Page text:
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ON DEMAND Bloomsbury at Home: Love and Sex

Bloomsbury has long divided opinion. To some they are a privileged elite, unoriginal and self-absorbed. To others they are at they were at the vanguard of modernism, decades ahead of the social, moral and artistic codes of the day. Leonard Woolf wrote that the Bloomsbury group were “A largely imaginary group of persons… with largely imaginary characteristics". This series of talks strips back the layers of mythology surrounding the Bloomsbury group and goes back to source. This is the Bloomsbury group in their own words.

 

This mini-series of talks will explore extracts from books, essays, articles, letters and diaries written by different members of the Bloomsbury group. These are informal and relaxed sessions, open to all, with no need to read anything in advance. Simply log in, settle down with your tea or coffee, and immerse yourself in literature, thoughts and ideas with our reader-in-residence Holly Dawson.  You will be sent an email in advance of the talk with a link, login details and extracts to read along with.

 

Week 3

Love & Sex

 

“Suddenly the door opened and the long and sinister figure of Mr Lytton Strachey stood on the threshold. He pointed his finger at a stain on Vanessa’s white dress.

‘Semen?’ he said.
Can one really say it? I thought and we burst out laughing. With that one word all barriers of reticence and reserve went down. Sex permeated our conversation. The word bugger was never far from our lips.” (Virginia Woolf)

 

The Bloomsbury group famously lived in squares, painted in circles and loved in triangles. Their personal lives have sometimes been seen as a distraction from the importance of their work, but this session explores how the transgression of traditional relationship models went hand in hand with their pursuit of a new and radical aesthetic. Decades ahead of the social and moral codes of the day, the fluid nature of their relationships has resonance even today. We look at the overlapping and complicated relationships within Bloomsbury and explore what part love played within them.

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Bloomsbury has long divided opinion. To some they are a privileged elite, unoriginal and self-absorbed. To others they are at they were at the vanguard of modernism, decades ahead of the social, moral and artistic codes of the day. Leonard Woolf wrote that the Bloomsbury group were “A largely imaginary group of persons… with largely imaginary characteristics". This series of talks strips back the layers of mythology surrounding the Bloomsbury group and goes back to source. This is the Bloomsbury group in their own words.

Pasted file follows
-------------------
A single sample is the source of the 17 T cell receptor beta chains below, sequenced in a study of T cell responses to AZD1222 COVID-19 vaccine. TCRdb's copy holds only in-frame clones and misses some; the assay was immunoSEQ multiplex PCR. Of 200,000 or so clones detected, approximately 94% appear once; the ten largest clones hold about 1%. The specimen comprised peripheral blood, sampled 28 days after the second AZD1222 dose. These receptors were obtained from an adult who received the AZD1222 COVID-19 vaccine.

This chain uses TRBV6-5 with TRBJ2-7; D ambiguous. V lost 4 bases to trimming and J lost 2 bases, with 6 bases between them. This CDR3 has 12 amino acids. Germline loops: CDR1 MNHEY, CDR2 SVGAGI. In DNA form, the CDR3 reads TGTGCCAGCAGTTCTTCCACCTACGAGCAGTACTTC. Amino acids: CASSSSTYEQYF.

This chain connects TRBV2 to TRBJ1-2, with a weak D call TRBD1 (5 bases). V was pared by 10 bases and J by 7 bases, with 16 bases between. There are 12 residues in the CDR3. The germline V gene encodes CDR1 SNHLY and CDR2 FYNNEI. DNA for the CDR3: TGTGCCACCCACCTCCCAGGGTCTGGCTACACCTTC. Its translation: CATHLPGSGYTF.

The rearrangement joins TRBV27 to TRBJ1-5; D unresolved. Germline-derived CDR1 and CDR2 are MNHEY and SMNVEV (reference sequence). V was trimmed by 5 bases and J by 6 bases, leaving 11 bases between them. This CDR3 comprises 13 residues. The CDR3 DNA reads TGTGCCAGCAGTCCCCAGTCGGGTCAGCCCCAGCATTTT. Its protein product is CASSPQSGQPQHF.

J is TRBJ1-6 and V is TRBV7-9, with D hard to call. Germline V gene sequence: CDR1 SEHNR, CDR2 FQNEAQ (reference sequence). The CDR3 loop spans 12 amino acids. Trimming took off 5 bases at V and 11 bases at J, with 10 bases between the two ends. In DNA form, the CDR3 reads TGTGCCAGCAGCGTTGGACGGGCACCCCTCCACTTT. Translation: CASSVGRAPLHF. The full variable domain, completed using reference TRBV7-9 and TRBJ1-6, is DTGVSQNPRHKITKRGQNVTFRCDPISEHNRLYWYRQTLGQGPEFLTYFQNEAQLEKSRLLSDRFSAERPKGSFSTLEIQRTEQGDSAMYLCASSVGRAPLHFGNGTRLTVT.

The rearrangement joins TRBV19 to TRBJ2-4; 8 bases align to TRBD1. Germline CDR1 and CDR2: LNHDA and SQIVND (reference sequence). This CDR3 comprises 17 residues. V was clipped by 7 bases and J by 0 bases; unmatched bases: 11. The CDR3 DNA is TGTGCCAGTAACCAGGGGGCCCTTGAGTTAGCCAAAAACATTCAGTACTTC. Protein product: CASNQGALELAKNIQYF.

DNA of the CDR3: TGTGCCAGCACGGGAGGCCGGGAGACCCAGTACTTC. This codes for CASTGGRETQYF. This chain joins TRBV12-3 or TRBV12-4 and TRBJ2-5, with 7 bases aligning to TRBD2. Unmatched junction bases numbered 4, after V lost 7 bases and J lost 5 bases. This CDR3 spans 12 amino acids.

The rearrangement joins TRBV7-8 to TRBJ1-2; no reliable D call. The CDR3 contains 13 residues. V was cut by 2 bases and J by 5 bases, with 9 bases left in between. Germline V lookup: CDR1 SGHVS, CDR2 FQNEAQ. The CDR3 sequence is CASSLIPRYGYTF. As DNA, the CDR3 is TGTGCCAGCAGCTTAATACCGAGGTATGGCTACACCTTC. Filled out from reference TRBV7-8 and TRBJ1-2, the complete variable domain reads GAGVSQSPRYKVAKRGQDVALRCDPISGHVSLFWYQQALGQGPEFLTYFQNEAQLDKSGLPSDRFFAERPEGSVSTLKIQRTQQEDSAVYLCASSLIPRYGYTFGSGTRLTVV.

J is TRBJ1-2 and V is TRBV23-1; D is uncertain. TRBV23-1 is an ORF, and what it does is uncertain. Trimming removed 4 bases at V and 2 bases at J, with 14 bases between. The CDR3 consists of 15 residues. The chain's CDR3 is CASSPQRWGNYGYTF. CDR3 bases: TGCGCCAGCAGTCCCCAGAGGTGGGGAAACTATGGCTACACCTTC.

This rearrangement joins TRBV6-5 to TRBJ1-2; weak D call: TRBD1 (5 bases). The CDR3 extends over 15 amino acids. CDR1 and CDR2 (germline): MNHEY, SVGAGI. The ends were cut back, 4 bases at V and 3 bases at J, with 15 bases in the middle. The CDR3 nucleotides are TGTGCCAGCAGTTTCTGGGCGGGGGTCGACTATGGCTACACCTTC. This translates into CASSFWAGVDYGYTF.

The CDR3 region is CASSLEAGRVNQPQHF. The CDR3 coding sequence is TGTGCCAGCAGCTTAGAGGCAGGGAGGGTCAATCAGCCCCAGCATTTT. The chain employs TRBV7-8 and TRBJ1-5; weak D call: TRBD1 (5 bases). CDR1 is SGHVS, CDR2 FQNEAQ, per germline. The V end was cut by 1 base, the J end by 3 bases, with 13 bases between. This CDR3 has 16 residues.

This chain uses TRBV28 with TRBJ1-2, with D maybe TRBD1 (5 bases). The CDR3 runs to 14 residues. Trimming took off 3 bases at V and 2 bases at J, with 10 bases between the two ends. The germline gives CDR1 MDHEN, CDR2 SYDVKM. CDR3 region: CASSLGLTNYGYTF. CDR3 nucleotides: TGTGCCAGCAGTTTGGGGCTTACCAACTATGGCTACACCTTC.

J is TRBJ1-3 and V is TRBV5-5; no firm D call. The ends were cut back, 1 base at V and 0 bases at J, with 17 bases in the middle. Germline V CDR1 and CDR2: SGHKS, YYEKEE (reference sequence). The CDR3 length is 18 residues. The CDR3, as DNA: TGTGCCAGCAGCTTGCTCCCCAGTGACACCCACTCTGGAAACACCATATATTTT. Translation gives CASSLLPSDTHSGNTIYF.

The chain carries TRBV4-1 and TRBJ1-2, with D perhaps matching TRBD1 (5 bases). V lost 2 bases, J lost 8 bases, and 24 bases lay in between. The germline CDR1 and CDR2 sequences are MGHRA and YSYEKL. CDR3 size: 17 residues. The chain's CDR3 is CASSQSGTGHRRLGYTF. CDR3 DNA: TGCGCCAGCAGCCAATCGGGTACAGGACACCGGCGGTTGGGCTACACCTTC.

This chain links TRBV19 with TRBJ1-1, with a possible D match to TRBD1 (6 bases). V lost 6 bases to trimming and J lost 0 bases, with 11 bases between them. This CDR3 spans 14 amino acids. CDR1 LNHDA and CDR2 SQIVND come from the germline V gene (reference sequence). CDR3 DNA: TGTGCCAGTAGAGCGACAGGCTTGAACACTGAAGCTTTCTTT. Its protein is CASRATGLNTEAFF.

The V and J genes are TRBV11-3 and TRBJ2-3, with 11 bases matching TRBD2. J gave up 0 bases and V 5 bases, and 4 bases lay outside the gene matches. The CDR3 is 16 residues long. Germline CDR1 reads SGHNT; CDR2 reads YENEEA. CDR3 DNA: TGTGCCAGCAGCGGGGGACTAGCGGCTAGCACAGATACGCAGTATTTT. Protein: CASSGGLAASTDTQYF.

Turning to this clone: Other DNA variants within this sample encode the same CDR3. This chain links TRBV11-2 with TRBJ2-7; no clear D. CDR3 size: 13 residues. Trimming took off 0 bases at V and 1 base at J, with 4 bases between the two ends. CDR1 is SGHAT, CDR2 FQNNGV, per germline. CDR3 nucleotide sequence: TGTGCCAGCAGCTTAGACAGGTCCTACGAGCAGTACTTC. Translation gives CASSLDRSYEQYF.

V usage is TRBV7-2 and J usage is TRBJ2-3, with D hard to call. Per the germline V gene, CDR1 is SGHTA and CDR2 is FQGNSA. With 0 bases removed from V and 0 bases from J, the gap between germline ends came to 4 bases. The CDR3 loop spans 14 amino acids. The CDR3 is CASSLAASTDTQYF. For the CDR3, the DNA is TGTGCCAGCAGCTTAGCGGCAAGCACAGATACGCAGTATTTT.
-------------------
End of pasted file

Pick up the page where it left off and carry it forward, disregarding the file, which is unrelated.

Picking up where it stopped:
This mini-series of talks will explore extracts from books, essays, articles, letters and diaries written by different members of the Bloomsbury group. These are informal and relaxed sessions, open to all, with no need to read anything in advance. Simply log in, settle down with your tea or coffee, and immerse yourself in literature, thoughts and ideas with our reader-in-residence Holly Dawson.  You will be sent an email in advance of the talk with a link, login details and extracts to read along with.

 

Week 3

Love & Sex

 

“Suddenly the door opened and the long and sinister figure of Mr Lytton Strachey stood on the threshold. He pointed his finger at a stain on Vanessa’s white dress.

‘Semen?’ he said.
Can one really say it? I thought and we burst out laughing. With that one word all barriers of reticence and reserve went down. Sex permeated our conversation. The word bugger was never far from our lips.” (Virginia Woolf)

 

The Bloomsbury group famously lived in squares, painted in circles and loved in triangles. Their personal lives have sometimes been seen as a distraction from the importance of their work, but this session explores how the transgression of traditional relationship models went hand in hand with their pursuit of a new and radical aesthetic. Decades ahead of the social and moral codes of the day, the fluid nature of their relationships has resonance even today. We look at the overlapping and complicated relationships within Bloomsbury and explore what part love played within them.